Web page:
Protect Your Pregnancy Before You Conceive

Last Editorial Review: 1/31/2005

Experts say there are many things women can do to increase the health of their pregnancy -- and their baby -- long before they conceive.

WebMD Feature

Reviewed By Brunilda Nazario

Thinking about getting pregnant? If so, then you're probably already knee-deep in ovulation predictor kits, temperature charts, and maybe even pregnancy test kits.

But while most women are concerned about what happens after they conceive, doctors say more should be thinking about what to do before they even try.

"We've attempted to get the message out there, but I don't think enough women take advantage of the fact that there are things you can do prior to conception to not only ensure your own health during pregnancy, but also that of your baby," says Michael Silverstein, MD, an obstetrician and assistant professor of obstetrics and gynecology at New York University Medical Center in New York City.

Stop Smoking

At the top of most experts' preconception "to do" list is quitting smoking -- a leading cause of problems for both mother and baby.

"We still have an epidemic of smoking during pregnancy, and the single most important piece of advice I could give women contemplating pregnancy is to stop smoking," says Bryan Hecht, MD, professor and chairman of the department of obstetrics and gynecology at Northeastern Ohio Universities College of Medicine.

About 20% of low-birth-weight births, 8% of preterm deliveries, and 5% of all delivery deaths are linked to smoking during pregnancy. It is important to stop smoking during pregnancy to help give your baby the best chance of survival.

Studies show smoking can also make it harder for you to get pregnant. Smoking lowers a women's fertility level by directly affecting the ovaries and decreasing estrogen levels. Stopping during pregnancy planning may not only help you get pregnant faster, it will also help ensure that your pregnancy -- and your baby -- starts off in the right direction.

Folic Acid Important

Once pregnant, most women know it's important to take folic acid supplements, which studies show can protect your baby from some serious birth defects, including spina bifida, a life-threatening spinal malformation. What experts say many women don't realize, however, is how important it is to take this supplement prior to attempting conception.

The reason: "Folic acid is important right from the very moment your baby is conceived, and since many women can be pregnant four, six, or eight weeks before they know it, taking folic acid prior to conception is one important way to ensure your body has a good supply right from the very start of your pregnancy," says Carol Bates, MD, assistant professor of medicine at Harvard Medical School and a primary care physician at Beth Israel Deaconess Medical Center in Boston.

In fact, Bates says taking folic acid is not only her "No. 1 recommendation" for women trying to get pregnant, she adds that "it's so important that I believe every woman who is sexually active and not using a highly reliable method of birth control should be taking folic acid, just on the off chance that she does get pregnant."

In the past, doctors routinely suggested that any woman trying to conceive take prenatal vitamins since they were the only ones containing high enough levels of folic acid to make a difference. Today, however, nearly all multivitamins contain at least 400 mcg per dose, the minimal amount needed for a healthy pregnancy. So many experts are less stringent about the type of supplements you take during the preconception time.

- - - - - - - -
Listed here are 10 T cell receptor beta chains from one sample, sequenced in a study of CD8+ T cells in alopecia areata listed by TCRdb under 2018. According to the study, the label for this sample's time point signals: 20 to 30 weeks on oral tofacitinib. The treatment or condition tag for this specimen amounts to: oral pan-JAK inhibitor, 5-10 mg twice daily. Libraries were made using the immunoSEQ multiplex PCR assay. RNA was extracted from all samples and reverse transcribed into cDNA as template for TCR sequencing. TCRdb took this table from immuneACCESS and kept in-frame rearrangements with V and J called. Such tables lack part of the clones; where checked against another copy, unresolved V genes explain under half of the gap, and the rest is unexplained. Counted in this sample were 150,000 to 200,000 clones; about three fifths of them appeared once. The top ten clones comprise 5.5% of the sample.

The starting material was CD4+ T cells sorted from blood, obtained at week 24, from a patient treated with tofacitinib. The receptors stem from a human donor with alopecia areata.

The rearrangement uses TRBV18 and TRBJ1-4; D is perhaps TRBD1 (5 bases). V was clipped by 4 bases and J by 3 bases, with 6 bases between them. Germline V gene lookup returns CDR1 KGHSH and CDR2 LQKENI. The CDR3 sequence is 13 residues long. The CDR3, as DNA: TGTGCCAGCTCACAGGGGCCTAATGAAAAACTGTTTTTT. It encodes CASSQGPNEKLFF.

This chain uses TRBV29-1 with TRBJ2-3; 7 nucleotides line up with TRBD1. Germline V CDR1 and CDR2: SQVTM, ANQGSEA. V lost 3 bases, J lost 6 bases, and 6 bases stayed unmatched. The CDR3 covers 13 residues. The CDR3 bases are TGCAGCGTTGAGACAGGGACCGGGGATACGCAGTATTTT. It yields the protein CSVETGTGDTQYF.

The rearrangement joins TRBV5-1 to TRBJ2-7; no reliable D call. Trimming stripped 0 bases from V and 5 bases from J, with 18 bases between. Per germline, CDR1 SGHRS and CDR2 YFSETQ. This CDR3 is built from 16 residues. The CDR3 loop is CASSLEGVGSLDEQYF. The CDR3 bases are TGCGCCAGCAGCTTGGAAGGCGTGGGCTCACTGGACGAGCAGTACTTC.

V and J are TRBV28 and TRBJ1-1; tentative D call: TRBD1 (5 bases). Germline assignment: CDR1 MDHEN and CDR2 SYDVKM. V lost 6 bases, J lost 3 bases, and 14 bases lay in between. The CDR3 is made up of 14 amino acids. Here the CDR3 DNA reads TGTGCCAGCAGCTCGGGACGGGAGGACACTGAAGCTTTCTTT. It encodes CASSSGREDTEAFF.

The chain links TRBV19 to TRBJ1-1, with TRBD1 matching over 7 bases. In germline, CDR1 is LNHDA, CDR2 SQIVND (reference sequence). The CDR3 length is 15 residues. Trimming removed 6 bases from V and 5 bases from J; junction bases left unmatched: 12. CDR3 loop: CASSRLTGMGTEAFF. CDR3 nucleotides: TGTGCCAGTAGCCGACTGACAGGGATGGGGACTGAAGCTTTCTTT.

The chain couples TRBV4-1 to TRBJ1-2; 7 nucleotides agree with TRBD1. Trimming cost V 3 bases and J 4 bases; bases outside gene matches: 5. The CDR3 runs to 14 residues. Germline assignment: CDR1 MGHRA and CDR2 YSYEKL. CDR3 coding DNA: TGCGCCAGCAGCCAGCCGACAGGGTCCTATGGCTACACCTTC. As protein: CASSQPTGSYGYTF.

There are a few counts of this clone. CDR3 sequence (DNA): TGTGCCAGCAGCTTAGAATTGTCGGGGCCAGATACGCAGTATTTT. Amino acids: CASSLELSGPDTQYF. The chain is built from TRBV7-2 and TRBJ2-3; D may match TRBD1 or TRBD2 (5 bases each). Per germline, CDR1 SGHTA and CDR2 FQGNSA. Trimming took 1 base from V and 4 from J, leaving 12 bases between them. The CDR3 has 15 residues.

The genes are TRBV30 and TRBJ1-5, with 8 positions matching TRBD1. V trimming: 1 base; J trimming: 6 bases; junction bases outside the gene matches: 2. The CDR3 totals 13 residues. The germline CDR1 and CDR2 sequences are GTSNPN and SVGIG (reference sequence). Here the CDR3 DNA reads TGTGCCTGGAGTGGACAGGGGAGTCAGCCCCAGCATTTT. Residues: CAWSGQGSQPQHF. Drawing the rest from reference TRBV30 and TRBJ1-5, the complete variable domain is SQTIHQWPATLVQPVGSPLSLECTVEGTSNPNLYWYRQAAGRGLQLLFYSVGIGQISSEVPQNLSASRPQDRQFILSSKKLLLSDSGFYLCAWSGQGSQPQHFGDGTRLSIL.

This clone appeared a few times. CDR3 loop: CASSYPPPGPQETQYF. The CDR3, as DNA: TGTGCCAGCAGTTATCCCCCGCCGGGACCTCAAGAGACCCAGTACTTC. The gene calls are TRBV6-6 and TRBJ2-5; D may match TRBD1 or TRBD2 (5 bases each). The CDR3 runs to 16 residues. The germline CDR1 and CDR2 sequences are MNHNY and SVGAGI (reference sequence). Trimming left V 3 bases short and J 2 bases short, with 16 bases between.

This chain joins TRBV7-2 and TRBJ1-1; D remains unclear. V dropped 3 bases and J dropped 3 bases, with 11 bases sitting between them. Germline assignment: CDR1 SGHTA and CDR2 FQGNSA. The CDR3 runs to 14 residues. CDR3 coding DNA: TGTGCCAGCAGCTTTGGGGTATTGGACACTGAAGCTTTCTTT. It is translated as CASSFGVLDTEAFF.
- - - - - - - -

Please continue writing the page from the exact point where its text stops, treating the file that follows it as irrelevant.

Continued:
"I always suggest a prenatal vitamin, but if a woman feels more comfortable taking a multivitamin instead, that's OK too, as long as she is getting at least 400 mcg of folic acid daily when she is trying to get pregnant," says Bates.

The Two-Week Rule

When it comes the dietary or lifestyle factors that might be questionable during pregnancy -- such as caffeine and artificial sweeteners -- doctors say there is less to worry about when trying to conceive. Still, some precautions still apply.

"During the preconception time you really only have to be concerned about what's in your body at the time you actually get pregnant -- and that is usually possible just a few days a month," says Silverstein.

As such, he says, if you confine your intake of caffeine, for example, to the two weeks after your period starts -- a time when you generally can't get pregnant -- and abstain during the last two weeks of your cycle -- when you ovulate and are more likely to get pregnant -- then your conception is probably safe.

"If you find you just can't live without something," says Silverstein, "just use common sense and moderation."

For John Williams, MD, the "two-week" rule does make sense, but he adds that since the timing of conception isn't an exact science, you shouldn't panic if you find you were doing something questionable at the time you got pregnant.

"While we don't recommend throwing caution to the wind, if you do find out you conceived at the same time you were drinking or doing something that you would be fearful of doing during pregnancy, don't panic or terminate the pregnancy, because chances are everything is going to be OK," says Williams, director of reproductive genetics at Cedars-Sinai Medical Center in Los Angeles.

Easy on the Seafood

The one area where he and others do suggest exercising a little more caution is in the consumption of seafood.